This post is part of our Bookshelf series organized by the Data Science R&D department at Civis Analytics. In this series, Civis data scientists share links to interesting software tools, blog posts, scientific articles, and other things that they have read about recently, along with a little commentary about why these things are worth checking out. Are you reading anything interesting? We’d love to hear from you on Twitter.
Neural networks are a surprisingly useful tool, helping us classify images, translate text, and even play Atari. They provide a very general framework for creating algorithms. Interestingly, the process of training a neural network is itself an algorithm. The process of training a neural network can actually be performed by another neural network. This blog post summarizes two papers which demonstrate the idea. Their evidence suggests a neural network training another neural network might speed up training time over traditional methods based on stochastic gradient descent.
Sarcasm is a notoriously difficult concept to identify with the methods of natural language processing. For example, in this paper the authors found that even people have a hard idea agreeing whether a tweet was sarcastic or not! With DeepMoji, the authors go about classifying sarcasm (and other NLP tasks like sentiment) using a fun and indirect approach. First, the authors build a model to predict which emoji a tweet contains. There is a lot of labeled data for this task, so the model is well-tuned. Next, the authors apply this emoji model to a new task like sarcasm detection. They slightly adjust the emoji model using the small amount of labeled data they have for the specific sarcasm detection task. Surprisingly, this technique works 💯😃👍. It seems that building a model on emoji results in a model that can (approximately) predict the emotion of a tweet, which is useful for predicting sarcasm.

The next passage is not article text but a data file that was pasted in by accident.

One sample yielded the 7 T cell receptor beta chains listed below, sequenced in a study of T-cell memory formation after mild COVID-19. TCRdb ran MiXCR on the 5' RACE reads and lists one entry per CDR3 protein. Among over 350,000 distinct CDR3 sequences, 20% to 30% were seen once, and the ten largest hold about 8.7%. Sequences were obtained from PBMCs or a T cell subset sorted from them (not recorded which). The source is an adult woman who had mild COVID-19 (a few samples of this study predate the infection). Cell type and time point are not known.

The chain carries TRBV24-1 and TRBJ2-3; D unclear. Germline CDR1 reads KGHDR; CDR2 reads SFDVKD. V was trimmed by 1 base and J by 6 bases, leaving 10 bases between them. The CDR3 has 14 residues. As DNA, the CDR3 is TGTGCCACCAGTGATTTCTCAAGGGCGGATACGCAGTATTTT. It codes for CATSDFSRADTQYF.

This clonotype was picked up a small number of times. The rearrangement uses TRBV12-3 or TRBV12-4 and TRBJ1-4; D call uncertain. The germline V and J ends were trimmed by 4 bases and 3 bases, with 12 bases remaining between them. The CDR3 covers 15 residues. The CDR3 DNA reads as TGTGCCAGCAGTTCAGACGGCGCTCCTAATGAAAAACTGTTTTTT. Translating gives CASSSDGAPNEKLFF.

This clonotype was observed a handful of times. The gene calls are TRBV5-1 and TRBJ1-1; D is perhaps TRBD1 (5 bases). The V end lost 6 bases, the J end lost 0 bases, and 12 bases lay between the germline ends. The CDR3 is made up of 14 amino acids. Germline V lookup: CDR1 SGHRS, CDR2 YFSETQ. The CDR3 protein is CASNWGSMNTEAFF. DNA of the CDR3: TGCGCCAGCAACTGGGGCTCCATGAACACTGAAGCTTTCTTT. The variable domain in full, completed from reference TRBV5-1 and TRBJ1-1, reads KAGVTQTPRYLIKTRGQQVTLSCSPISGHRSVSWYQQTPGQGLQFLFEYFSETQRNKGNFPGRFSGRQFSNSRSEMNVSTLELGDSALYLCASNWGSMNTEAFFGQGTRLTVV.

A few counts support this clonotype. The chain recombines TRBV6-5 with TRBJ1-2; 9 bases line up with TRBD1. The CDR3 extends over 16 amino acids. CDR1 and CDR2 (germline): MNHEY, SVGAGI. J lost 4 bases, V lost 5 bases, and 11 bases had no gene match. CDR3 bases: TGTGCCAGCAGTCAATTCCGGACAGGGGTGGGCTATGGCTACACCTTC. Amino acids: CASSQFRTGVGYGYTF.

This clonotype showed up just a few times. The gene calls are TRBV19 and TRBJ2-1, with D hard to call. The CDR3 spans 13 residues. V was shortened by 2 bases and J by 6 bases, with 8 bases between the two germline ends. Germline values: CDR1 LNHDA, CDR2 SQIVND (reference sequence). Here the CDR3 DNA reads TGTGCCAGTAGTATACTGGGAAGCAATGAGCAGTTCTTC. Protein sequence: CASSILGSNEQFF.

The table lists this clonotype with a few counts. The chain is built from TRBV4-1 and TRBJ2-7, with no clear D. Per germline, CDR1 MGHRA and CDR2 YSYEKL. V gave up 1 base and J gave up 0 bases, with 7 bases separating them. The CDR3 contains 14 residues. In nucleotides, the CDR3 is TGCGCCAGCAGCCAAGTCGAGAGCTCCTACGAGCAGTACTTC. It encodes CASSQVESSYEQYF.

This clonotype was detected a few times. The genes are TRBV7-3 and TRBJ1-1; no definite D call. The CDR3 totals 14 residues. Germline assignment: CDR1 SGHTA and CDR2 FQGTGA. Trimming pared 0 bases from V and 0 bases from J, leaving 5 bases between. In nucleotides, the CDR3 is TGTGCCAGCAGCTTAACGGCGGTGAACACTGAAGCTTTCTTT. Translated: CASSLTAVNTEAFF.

On the R&D team at Civis, we write a lot of tools which are used around the company (some of which we open source!). This article has some great tips on developing and releasing software to colleagues. Briefly, the article suggests to pay attention to how your colleagues use your software, make it easier for them based on what you see, and be up front about what you won’t or can’t do. I couldn’t agree more with the author on how rewarding it is to create internal tools. Talking to and hearing from users is a great part of writing software.
Machine learning is developing so rapidly it can be hard to keep up. From SELU to ByteNet to Sparsely-Gated Mixture-of-Experts, researchers are presenting new techniques at a blistering rate and it’s difficult to understand what’s most important. Karpathy, Tesla’s Director of AI, created a website which follows the papers mentioned by machine learning experts on Twitter. While I still find talking to my colleagues as the best source for finding out about novel findings, this aggregator often picks up on the biggest findings very quickly.